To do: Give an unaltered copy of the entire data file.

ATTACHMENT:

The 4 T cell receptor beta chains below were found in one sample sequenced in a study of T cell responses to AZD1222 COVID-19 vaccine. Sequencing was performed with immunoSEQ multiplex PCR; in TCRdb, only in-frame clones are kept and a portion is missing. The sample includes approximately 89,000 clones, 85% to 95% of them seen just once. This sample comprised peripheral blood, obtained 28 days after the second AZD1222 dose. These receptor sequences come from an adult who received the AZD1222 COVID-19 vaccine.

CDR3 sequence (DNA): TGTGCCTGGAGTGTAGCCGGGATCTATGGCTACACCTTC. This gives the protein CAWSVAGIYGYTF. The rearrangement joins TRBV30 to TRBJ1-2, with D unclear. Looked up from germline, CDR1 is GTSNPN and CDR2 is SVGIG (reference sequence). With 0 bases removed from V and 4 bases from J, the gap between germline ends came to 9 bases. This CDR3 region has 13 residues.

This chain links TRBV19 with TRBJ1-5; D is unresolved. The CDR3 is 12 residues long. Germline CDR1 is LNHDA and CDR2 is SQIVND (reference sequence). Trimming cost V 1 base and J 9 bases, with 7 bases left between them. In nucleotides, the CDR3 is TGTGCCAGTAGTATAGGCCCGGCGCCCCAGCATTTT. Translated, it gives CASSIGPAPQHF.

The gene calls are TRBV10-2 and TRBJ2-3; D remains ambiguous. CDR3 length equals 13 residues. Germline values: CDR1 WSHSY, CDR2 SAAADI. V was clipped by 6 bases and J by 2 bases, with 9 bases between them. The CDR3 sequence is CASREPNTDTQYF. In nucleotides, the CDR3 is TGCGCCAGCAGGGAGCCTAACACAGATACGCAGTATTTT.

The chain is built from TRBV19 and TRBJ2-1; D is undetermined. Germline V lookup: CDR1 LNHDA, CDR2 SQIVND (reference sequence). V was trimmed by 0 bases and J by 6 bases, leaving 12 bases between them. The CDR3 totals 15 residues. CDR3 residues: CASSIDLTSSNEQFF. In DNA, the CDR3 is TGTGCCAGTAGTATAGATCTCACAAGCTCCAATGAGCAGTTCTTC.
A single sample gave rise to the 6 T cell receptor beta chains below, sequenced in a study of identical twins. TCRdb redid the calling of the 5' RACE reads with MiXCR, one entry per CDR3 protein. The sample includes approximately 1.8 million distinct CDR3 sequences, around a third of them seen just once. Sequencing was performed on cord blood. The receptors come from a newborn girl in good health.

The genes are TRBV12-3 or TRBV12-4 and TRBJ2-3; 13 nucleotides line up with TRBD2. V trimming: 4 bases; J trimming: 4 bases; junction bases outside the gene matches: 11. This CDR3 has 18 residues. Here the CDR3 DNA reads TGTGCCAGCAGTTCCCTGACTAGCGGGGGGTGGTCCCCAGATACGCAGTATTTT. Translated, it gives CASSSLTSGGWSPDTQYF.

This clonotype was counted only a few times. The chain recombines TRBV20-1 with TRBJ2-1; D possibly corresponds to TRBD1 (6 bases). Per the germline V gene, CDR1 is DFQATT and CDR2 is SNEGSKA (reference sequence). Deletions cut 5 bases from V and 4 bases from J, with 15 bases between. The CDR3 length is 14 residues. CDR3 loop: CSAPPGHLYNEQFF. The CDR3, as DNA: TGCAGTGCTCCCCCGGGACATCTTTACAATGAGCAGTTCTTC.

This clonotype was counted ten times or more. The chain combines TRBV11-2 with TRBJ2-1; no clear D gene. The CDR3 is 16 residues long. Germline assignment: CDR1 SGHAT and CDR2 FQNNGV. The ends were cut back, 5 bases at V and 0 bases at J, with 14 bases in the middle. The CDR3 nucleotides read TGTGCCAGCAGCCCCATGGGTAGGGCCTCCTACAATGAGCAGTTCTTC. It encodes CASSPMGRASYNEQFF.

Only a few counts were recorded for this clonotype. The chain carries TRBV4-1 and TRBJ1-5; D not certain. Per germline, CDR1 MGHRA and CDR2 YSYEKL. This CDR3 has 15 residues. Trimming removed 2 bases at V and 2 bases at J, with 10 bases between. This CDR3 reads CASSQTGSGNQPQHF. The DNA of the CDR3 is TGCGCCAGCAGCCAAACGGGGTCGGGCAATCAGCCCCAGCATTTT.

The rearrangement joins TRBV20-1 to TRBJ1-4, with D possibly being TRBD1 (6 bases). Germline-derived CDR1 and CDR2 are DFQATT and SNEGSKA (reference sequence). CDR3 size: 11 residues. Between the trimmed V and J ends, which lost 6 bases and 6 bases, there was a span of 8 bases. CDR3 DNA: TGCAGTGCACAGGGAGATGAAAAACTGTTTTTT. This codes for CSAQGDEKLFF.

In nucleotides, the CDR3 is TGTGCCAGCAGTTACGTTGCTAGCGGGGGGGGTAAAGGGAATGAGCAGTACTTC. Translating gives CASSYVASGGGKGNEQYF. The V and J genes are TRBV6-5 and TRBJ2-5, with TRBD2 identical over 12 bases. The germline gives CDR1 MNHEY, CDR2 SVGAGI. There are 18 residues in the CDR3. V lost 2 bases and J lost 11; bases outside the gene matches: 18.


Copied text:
The 4 T cell receptor beta chains below were found in one sample sequenced in a study of T cell responses to AZD1222 COVID-19 vaccine. Sequencing was performed with immunoSEQ multiplex PCR; in TCRdb, only in-frame clones are kept and a portion is missing. The sample includes approximately 89,000 clones, 85% to 95% of them seen just once. This sample comprised peripheral blood, obtained 28 days after the second AZD1222 dose. These receptor sequences come from an adult who received the AZD1222 COVID-19 vaccine.

CDR3 sequence (DNA): TGTGCCTGGAGTGTAGCCGGGATCTATGGCTACACCTTC. This gives the protein CAWSVAGIYGYTF. The rearrangement joins TRBV30 to TRBJ1-2, with D unclear. Looked up from germline, CDR1 is GTSNPN and CDR2 is SVGIG (reference sequence). With 0 bases removed from V and 4 bases from J, the gap between germline ends came to 9 bases. This CDR3 region has 13 residues.

This chain links TRBV19 with TRBJ1-5; D is unresolved. The CDR3 is 12 residues long. Germline CDR1 is LNHDA and CDR2 is SQIVND (reference sequence). Trimming cost V 1 base and J 9 bases, with 7 bases left between them. In nucleotides, the CDR3 is TGTGCCAGTAGTATAGGCCCGGCGCCCCAGCATTTT. Translated, it gives CASSIGPAPQHF.

The gene calls are TRBV10-2 and TRBJ2-3; D remains ambiguous. CDR3 length equals 13 residues. Germline values: CDR1 WSHSY, CDR2 SAAADI. V was clipped by 6 bases and J by 2 bases, with 9 bases between them. The CDR3 sequence is CASREPNTDTQYF. In nucleotides, the CDR3 is TGCGCCAGCAGGGAGCCTAACACAGATACGCAGTATTTT.

The chain is built from TRBV19 and TRBJ2-1; D is undetermined. Germline V lookup: CDR1 LNHDA, CDR2 SQIVND (reference sequence). V was trimmed by 0 bases and J by 6 bases, leaving 12 bases between them. The CDR3 totals 15 residues. CDR3 residues: CASSIDLTSSNEQFF. In DNA, the CDR3 is TGTGCCAGTAGTATAGATCTCACAAGCTCCAATGAGCAGTTCTTC.
A single sample gave rise to the 6 T cell receptor beta chains below, sequenced in a study of identical twins. TCRdb redid the calling of the 5' RACE reads with MiXCR, one entry per CDR3 protein. The sample includes approximately 1.8 million distinct CDR3 sequences, around a third of them seen just once. Sequencing was performed on cord blood. The receptors come from a newborn girl in good health.

The genes are TRBV12-3 or TRBV12-4 and TRBJ2-3; 13 nucleotides line up with TRBD2. V trimming: 4 bases; J trimming: 4 bases; junction bases outside the gene matches: 11. This CDR3 has 18 residues. Here the CDR3 DNA reads TGTGCCAGCAGTTCCCTGACTAGCGGGGGGTGGTCCCCAGATACGCAGTATTTT. Translated, it gives CASSSLTSGGWSPDTQYF.

This clonotype was counted only a few times. The chain recombines TRBV20-1 with TRBJ2-1; D possibly corresponds to TRBD1 (6 bases). Per the germline V gene, CDR1 is DFQATT and CDR2 is SNEGSKA (reference sequence). Deletions cut 5 bases from V and 4 bases from J, with 15 bases between. The CDR3 length is 14 residues. CDR3 loop: CSAPPGHLYNEQFF. The CDR3, as DNA: TGCAGTGCTCCCCCGGGACATCTTTACAATGAGCAGTTCTTC.

This clonotype was counted ten times or more. The chain combines TRBV11-2 with TRBJ2-1; no clear D gene. The CDR3 is 16 residues long. Germline assignment: CDR1 SGHAT and CDR2 FQNNGV. The ends were cut back, 5 bases at V and 0 bases at J, with 14 bases in the middle. The CDR3 nucleotides read TGTGCCAGCAGCCCCATGGGTAGGGCCTCCTACAATGAGCAGTTCTTC. It encodes CASSPMGRASYNEQFF.

Only a few counts were recorded for this clonotype. The chain carries TRBV4-1 and TRBJ1-5; D not certain. Per germline, CDR1 MGHRA and CDR2 YSYEKL. This CDR3 has 15 residues. Trimming removed 2 bases at V and 2 bases at J, with 10 bases between. This CDR3 reads CASSQTGSGNQPQHF. The DNA of the CDR3 is TGCGCCAGCAGCCAAACGGGGTCGGGCAATCAGCCCCAGCATTTT.

The rearrangement joins TRBV20-1 to TRBJ1-4, with D possibly being TRBD1 (6 bases). Germline-derived CDR1 and CDR2 are DFQATT and SNEGSKA (reference sequence). CDR3 size: 11 residues. Between the trimmed V and J ends, which lost 6 bases and 6 bases, there was a span of 8 bases. CDR3 DNA: TGCAGTGCACAGGGAGATGAAAAACTGTTTTTT. This codes for CSAQGDEKLFF.

In nucleotides, the CDR3 is TGTGCCAGCAGTTACGTTGCTAGCGGGGGGGGTAAAGGGAATGAGCAGTACTTC. Translating gives CASSYVASGGGKGNEQYF. The V and J genes are TRBV6-5 and TRBJ2-5, with TRBD2 identical over 12 bases. The germline gives CDR1 MNHEY, CDR2 SVGAGI. There are 18 residues in the CDR3. V lost 2 bases and J lost 11; bases outside the gene matches: 18.